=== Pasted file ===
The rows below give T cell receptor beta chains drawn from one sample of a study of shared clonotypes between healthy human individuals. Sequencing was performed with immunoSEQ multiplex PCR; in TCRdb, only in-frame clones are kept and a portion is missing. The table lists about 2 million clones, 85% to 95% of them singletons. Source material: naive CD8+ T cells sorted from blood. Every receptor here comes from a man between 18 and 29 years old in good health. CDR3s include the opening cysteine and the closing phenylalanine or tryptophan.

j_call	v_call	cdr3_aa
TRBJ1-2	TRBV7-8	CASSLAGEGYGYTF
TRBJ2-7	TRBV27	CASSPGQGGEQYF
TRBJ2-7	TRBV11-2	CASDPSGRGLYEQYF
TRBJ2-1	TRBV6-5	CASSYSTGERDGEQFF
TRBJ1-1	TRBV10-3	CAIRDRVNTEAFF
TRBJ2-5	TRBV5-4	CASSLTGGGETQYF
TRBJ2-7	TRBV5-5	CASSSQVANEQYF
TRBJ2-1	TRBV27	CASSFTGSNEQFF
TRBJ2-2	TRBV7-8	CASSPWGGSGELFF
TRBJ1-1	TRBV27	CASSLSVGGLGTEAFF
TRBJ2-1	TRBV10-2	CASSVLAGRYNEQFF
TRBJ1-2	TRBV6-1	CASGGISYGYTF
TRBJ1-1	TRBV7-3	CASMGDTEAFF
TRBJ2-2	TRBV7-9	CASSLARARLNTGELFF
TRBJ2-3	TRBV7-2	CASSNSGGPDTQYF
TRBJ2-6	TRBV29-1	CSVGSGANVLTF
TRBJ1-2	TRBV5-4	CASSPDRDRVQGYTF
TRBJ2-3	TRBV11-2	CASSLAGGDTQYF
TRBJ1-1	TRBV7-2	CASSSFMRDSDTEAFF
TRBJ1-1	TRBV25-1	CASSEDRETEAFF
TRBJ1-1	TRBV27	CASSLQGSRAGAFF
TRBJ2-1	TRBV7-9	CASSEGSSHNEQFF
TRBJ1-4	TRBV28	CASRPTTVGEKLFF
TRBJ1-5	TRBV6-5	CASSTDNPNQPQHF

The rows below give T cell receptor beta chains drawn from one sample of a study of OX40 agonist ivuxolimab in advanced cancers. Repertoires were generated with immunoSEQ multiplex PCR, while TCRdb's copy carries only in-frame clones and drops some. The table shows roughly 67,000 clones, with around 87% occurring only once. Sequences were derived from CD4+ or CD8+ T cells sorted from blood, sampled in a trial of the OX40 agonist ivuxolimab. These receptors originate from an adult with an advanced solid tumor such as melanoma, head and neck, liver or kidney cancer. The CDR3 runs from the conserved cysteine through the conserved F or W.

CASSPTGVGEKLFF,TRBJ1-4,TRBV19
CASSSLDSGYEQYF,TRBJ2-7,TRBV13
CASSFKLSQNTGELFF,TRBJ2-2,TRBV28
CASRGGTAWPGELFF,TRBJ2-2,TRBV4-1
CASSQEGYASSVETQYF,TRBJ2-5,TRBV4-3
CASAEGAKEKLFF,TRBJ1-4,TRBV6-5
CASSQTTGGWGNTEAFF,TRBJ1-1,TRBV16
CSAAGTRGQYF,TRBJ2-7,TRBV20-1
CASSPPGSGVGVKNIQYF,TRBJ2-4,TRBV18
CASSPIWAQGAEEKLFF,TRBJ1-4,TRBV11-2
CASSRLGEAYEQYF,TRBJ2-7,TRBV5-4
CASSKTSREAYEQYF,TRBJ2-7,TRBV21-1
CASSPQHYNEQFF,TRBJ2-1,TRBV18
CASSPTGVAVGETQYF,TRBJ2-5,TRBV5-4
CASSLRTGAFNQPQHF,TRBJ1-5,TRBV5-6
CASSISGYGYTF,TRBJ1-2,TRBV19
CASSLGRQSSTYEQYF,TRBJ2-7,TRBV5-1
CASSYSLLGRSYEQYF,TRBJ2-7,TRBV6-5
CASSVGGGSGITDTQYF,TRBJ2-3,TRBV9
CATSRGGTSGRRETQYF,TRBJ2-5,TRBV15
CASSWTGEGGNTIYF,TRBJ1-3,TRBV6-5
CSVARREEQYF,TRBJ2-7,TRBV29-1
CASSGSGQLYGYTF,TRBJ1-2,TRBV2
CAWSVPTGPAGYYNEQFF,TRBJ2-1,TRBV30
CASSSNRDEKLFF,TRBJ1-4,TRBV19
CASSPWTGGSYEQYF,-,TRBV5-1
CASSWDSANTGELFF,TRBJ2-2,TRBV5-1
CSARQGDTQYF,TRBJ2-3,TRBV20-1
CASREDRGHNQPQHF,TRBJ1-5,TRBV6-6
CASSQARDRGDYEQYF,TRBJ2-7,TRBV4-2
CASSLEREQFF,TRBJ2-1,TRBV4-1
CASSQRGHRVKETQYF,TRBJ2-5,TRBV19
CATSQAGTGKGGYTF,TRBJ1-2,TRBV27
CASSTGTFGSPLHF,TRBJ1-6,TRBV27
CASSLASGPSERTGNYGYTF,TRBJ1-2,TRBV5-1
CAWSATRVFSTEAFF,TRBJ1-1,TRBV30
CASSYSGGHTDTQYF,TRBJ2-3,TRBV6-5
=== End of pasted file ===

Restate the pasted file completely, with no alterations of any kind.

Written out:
The rows below give T cell receptor beta chains drawn from one sample of a study of shared clonotypes between healthy human individuals. Sequencing was performed with immunoSEQ multiplex PCR; in TCRdb, only in-frame clones are kept and a portion is missing. The table lists about 2 million clones, 85% to 95% of them singletons. Source material: naive CD8+ T cells sorted from blood. Every receptor here comes from a man between 18 and 29 years old in good health. CDR3s include the opening cysteine and the closing phenylalanine or tryptophan.

j_call	v_call	cdr3_aa
TRBJ1-2	TRBV7-8	CASSLAGEGYGYTF
TRBJ2-7	TRBV27	CASSPGQGGEQYF
TRBJ2-7	TRBV11-2	CASDPSGRGLYEQYF
TRBJ2-1	TRBV6-5	CASSYSTGERDGEQFF
TRBJ1-1	TRBV10-3	CAIRDRVNTEAFF
TRBJ2-5	TRBV5-4	CASSLTGGGETQYF
TRBJ2-7	TRBV5-5	CASSSQVANEQYF
TRBJ2-1	TRBV27	CASSFTGSNEQFF
TRBJ2-2	TRBV7-8	CASSPWGGSGELFF
TRBJ1-1	TRBV27	CASSLSVGGLGTEAFF
TRBJ2-1	TRBV10-2	CASSVLAGRYNEQFF
TRBJ1-2	TRBV6-1	CASGGISYGYTF
TRBJ1-1	TRBV7-3	CASMGDTEAFF
TRBJ2-2	TRBV7-9	CASSLARARLNTGELFF
TRBJ2-3	TRBV7-2	CASSNSGGPDTQYF
TRBJ2-6	TRBV29-1	CSVGSGANVLTF
TRBJ1-2	TRBV5-4	CASSPDRDRVQGYTF
TRBJ2-3	TRBV11-2	CASSLAGGDTQYF
TRBJ1-1	TRBV7-2	CASSSFMRDSDTEAFF
TRBJ1-1	TRBV25-1	CASSEDRETEAFF
TRBJ1-1	TRBV27	CASSLQGSRAGAFF
TRBJ2-1	TRBV7-9	CASSEGSSHNEQFF
TRBJ1-4	TRBV28	CASRPTTVGEKLFF
TRBJ1-5	TRBV6-5	CASSTDNPNQPQHF

The rows below give T cell receptor beta chains drawn from one sample of a study of OX40 agonist ivuxolimab in advanced cancers. Repertoires were generated with immunoSEQ multiplex PCR, while TCRdb's copy carries only in-frame clones and drops some. The table shows roughly 67,000 clones, with around 87% occurring only once. Sequences were derived from CD4+ or CD8+ T cells sorted from blood, sampled in a trial of the OX40 agonist ivuxolimab. These receptors originate from an adult with an advanced solid tumor such as melanoma, head and neck, liver or kidney cancer. The CDR3 runs from the conserved cysteine through the conserved F or W.

CASSPTGVGEKLFF,TRBJ1-4,TRBV19
CASSSLDSGYEQYF,TRBJ2-7,TRBV13
CASSFKLSQNTGELFF,TRBJ2-2,TRBV28
CASRGGTAWPGELFF,TRBJ2-2,TRBV4-1
CASSQEGYASSVETQYF,TRBJ2-5,TRBV4-3
CASAEGAKEKLFF,TRBJ1-4,TRBV6-5
CASSQTTGGWGNTEAFF,TRBJ1-1,TRBV16
CSAAGTRGQYF,TRBJ2-7,TRBV20-1
CASSPPGSGVGVKNIQYF,TRBJ2-4,TRBV18
CASSPIWAQGAEEKLFF,TRBJ1-4,TRBV11-2
CASSRLGEAYEQYF,TRBJ2-7,TRBV5-4
CASSKTSREAYEQYF,TRBJ2-7,TRBV21-1
CASSPQHYNEQFF,TRBJ2-1,TRBV18
CASSPTGVAVGETQYF,TRBJ2-5,TRBV5-4
CASSLRTGAFNQPQHF,TRBJ1-5,TRBV5-6
CASSISGYGYTF,TRBJ1-2,TRBV19
CASSLGRQSSTYEQYF,TRBJ2-7,TRBV5-1
CASSYSLLGRSYEQYF,TRBJ2-7,TRBV6-5
CASSVGGGSGITDTQYF,TRBJ2-3,TRBV9
CATSRGGTSGRRETQYF,TRBJ2-5,TRBV15
CASSWTGEGGNTIYF,TRBJ1-3,TRBV6-5
CSVARREEQYF,TRBJ2-7,TRBV29-1
CASSGSGQLYGYTF,TRBJ1-2,TRBV2
CAWSVPTGPAGYYNEQFF,TRBJ2-1,TRBV30
CASSSNRDEKLFF,TRBJ1-4,TRBV19
CASSPWTGGSYEQYF,-,TRBV5-1
CASSWDSANTGELFF,TRBJ2-2,TRBV5-1
CSARQGDTQYF,TRBJ2-3,TRBV20-1
CASREDRGHNQPQHF,TRBJ1-5,TRBV6-6
CASSQARDRGDYEQYF,TRBJ2-7,TRBV4-2
CASSLEREQFF,TRBJ2-1,TRBV4-1
CASSQRGHRVKETQYF,TRBJ2-5,TRBV19
CATSQAGTGKGGYTF,TRBJ1-2,TRBV27
CASSTGTFGSPLHF,TRBJ1-6,TRBV27
CASSLASGPSERTGNYGYTF,TRBJ1-2,TRBV5-1
CAWSATRVFSTEAFF,TRBJ1-1,TRBV30
CASSYSGGHTDTQYF,TRBJ2-3,TRBV6-5